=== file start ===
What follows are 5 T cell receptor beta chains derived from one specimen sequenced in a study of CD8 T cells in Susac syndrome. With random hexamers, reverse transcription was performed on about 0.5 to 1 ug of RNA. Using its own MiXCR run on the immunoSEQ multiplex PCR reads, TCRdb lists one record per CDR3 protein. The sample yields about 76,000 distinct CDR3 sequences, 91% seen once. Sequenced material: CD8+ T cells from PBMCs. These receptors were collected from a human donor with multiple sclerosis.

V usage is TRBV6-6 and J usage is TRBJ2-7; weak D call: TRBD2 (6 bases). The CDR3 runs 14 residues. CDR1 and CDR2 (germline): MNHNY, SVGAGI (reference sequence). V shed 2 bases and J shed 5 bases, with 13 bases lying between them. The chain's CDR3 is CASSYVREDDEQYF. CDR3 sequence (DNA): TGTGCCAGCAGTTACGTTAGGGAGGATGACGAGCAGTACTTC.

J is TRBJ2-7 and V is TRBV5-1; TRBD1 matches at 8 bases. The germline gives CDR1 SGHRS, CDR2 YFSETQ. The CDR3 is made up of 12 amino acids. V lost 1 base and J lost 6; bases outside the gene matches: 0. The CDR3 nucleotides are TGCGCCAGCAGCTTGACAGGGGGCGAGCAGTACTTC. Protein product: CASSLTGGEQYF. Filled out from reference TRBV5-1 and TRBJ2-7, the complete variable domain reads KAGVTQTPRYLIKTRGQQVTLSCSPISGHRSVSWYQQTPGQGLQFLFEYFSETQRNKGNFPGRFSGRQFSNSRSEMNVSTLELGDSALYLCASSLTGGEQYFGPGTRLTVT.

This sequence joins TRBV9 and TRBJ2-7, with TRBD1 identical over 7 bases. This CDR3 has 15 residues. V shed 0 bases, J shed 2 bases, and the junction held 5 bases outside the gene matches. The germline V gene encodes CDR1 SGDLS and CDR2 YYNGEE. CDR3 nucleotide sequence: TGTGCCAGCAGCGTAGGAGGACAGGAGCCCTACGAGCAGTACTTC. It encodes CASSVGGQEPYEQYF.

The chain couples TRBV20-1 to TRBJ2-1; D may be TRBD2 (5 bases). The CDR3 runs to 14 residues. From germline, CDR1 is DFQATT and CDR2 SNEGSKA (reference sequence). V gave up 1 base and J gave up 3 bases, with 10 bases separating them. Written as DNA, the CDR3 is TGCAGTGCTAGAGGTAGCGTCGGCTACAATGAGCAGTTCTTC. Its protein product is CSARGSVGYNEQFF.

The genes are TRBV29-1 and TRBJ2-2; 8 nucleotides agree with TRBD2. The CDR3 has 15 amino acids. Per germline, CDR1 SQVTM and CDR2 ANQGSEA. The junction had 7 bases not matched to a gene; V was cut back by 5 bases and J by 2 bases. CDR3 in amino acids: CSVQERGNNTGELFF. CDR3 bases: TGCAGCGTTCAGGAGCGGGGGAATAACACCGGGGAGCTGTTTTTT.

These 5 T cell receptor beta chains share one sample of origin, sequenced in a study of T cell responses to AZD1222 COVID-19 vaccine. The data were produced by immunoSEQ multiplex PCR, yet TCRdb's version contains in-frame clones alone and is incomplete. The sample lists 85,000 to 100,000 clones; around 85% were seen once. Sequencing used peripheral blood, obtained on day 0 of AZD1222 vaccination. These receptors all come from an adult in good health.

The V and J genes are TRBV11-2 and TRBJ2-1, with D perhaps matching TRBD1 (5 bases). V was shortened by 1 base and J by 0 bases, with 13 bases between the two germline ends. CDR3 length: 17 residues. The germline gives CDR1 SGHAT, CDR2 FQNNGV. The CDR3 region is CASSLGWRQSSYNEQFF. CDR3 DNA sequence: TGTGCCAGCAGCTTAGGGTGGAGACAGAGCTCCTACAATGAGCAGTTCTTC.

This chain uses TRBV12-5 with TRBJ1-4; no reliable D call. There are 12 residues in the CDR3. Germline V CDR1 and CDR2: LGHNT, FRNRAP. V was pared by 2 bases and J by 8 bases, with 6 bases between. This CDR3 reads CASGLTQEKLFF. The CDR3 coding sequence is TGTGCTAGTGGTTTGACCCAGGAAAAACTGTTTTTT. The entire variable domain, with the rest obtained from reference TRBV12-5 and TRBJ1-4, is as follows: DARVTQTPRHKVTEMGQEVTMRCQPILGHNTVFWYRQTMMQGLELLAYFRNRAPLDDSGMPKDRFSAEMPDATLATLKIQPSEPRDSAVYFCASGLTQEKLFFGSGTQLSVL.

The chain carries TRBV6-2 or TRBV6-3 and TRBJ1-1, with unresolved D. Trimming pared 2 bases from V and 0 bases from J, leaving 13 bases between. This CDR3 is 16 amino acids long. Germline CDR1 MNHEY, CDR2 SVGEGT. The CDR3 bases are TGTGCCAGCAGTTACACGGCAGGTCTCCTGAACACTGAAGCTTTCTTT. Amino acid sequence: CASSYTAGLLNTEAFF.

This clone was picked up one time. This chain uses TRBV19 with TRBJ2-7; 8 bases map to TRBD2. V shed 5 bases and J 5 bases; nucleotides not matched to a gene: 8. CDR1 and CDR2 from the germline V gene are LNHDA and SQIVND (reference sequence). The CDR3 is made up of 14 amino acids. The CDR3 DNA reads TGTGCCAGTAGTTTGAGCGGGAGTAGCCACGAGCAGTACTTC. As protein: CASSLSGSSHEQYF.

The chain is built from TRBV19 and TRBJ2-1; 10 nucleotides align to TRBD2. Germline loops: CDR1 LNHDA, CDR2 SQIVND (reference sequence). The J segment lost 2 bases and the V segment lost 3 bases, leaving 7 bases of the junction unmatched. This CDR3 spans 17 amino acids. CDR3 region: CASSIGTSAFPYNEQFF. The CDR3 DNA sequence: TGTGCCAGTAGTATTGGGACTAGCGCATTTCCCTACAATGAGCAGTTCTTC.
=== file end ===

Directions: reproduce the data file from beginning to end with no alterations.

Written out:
What follows are 5 T cell receptor beta chains derived from one specimen sequenced in a study of CD8 T cells in Susac syndrome. With random hexamers, reverse transcription was performed on about 0.5 to 1 ug of RNA. Using its own MiXCR run on the immunoSEQ multiplex PCR reads, TCRdb lists one record per CDR3 protein. The sample yields about 76,000 distinct CDR3 sequences, 91% seen once. Sequenced material: CD8+ T cells from PBMCs. These receptors were collected from a human donor with multiple sclerosis.

V usage is TRBV6-6 and J usage is TRBJ2-7; weak D call: TRBD2 (6 bases). The CDR3 runs 14 residues. CDR1 and CDR2 (germline): MNHNY, SVGAGI (reference sequence). V shed 2 bases and J shed 5 bases, with 13 bases lying between them. The chain's CDR3 is CASSYVREDDEQYF. CDR3 sequence (DNA): TGTGCCAGCAGTTACGTTAGGGAGGATGACGAGCAGTACTTC.

J is TRBJ2-7 and V is TRBV5-1; TRBD1 matches at 8 bases. The germline gives CDR1 SGHRS, CDR2 YFSETQ. The CDR3 is made up of 12 amino acids. V lost 1 base and J lost 6; bases outside the gene matches: 0. The CDR3 nucleotides are TGCGCCAGCAGCTTGACAGGGGGCGAGCAGTACTTC. Protein product: CASSLTGGEQYF. Filled out from reference TRBV5-1 and TRBJ2-7, the complete variable domain reads KAGVTQTPRYLIKTRGQQVTLSCSPISGHRSVSWYQQTPGQGLQFLFEYFSETQRNKGNFPGRFSGRQFSNSRSEMNVSTLELGDSALYLCASSLTGGEQYFGPGTRLTVT.

This sequence joins TRBV9 and TRBJ2-7, with TRBD1 identical over 7 bases. This CDR3 has 15 residues. V shed 0 bases, J shed 2 bases, and the junction held 5 bases outside the gene matches. The germline V gene encodes CDR1 SGDLS and CDR2 YYNGEE. CDR3 nucleotide sequence: TGTGCCAGCAGCGTAGGAGGACAGGAGCCCTACGAGCAGTACTTC. It encodes CASSVGGQEPYEQYF.

The chain couples TRBV20-1 to TRBJ2-1; D may be TRBD2 (5 bases). The CDR3 runs to 14 residues. From germline, CDR1 is DFQATT and CDR2 SNEGSKA (reference sequence). V gave up 1 base and J gave up 3 bases, with 10 bases separating them. Written as DNA, the CDR3 is TGCAGTGCTAGAGGTAGCGTCGGCTACAATGAGCAGTTCTTC. Its protein product is CSARGSVGYNEQFF.

The genes are TRBV29-1 and TRBJ2-2; 8 nucleotides agree with TRBD2. The CDR3 has 15 amino acids. Per germline, CDR1 SQVTM and CDR2 ANQGSEA. The junction had 7 bases not matched to a gene; V was cut back by 5 bases and J by 2 bases. CDR3 in amino acids: CSVQERGNNTGELFF. CDR3 bases: TGCAGCGTTCAGGAGCGGGGGAATAACACCGGGGAGCTGTTTTTT.

These 5 T cell receptor beta chains share one sample of origin, sequenced in a study of T cell responses to AZD1222 COVID-19 vaccine. The data were produced by immunoSEQ multiplex PCR, yet TCRdb's version contains in-frame clones alone and is incomplete. The sample lists 85,000 to 100,000 clones; around 85% were seen once. Sequencing used peripheral blood, obtained on day 0 of AZD1222 vaccination. These receptors all come from an adult in good health.

The V and J genes are TRBV11-2 and TRBJ2-1, with D perhaps matching TRBD1 (5 bases). V was shortened by 1 base and J by 0 bases, with 13 bases between the two germline ends. CDR3 length: 17 residues. The germline gives CDR1 SGHAT, CDR2 FQNNGV. The CDR3 region is CASSLGWRQSSYNEQFF. CDR3 DNA sequence: TGTGCCAGCAGCTTAGGGTGGAGACAGAGCTCCTACAATGAGCAGTTCTTC.

This chain uses TRBV12-5 with TRBJ1-4; no reliable D call. There are 12 residues in the CDR3. Germline V CDR1 and CDR2: LGHNT, FRNRAP. V was pared by 2 bases and J by 8 bases, with 6 bases between. This CDR3 reads CASGLTQEKLFF. The CDR3 coding sequence is TGTGCTAGTGGTTTGACCCAGGAAAAACTGTTTTTT. The entire variable domain, with the rest obtained from reference TRBV12-5 and TRBJ1-4, is as follows: DARVTQTPRHKVTEMGQEVTMRCQPILGHNTVFWYRQTMMQGLELLAYFRNRAPLDDSGMPKDRFSAEMPDATLATLKIQPSEPRDSAVYFCASGLTQEKLFFGSGTQLSVL.

The chain carries TRBV6-2 or TRBV6-3 and TRBJ1-1, with unresolved D. Trimming pared 2 bases from V and 0 bases from J, leaving 13 bases between. This CDR3 is 16 amino acids long. Germline CDR1 MNHEY, CDR2 SVGEGT. The CDR3 bases are TGTGCCAGCAGTTACACGGCAGGTCTCCTGAACACTGAAGCTTTCTTT. Amino acid sequence: CASSYTAGLLNTEAFF.

This clone was picked up one time. This chain uses TRBV19 with TRBJ2-7; 8 bases map to TRBD2. V shed 5 bases and J 5 bases; nucleotides not matched to a gene: 8. CDR1 and CDR2 from the germline V gene are LNHDA and SQIVND (reference sequence). The CDR3 is made up of 14 amino acids. The CDR3 DNA reads TGTGCCAGTAGTTTGAGCGGGAGTAGCCACGAGCAGTACTTC. As protein: CASSLSGSSHEQYF.

The chain is built from TRBV19 and TRBJ2-1; 10 nucleotides align to TRBD2. Germline loops: CDR1 LNHDA, CDR2 SQIVND (reference sequence). The J segment lost 2 bases and the V segment lost 3 bases, leaving 7 bases of the junction unmatched. This CDR3 spans 17 amino acids. CDR3 region: CASSIGTSAFPYNEQFF. The CDR3 DNA sequence: TGTGCCAGTAGTATTGGGACTAGCGCATTTCCCTACAATGAGCAGTTCTTC.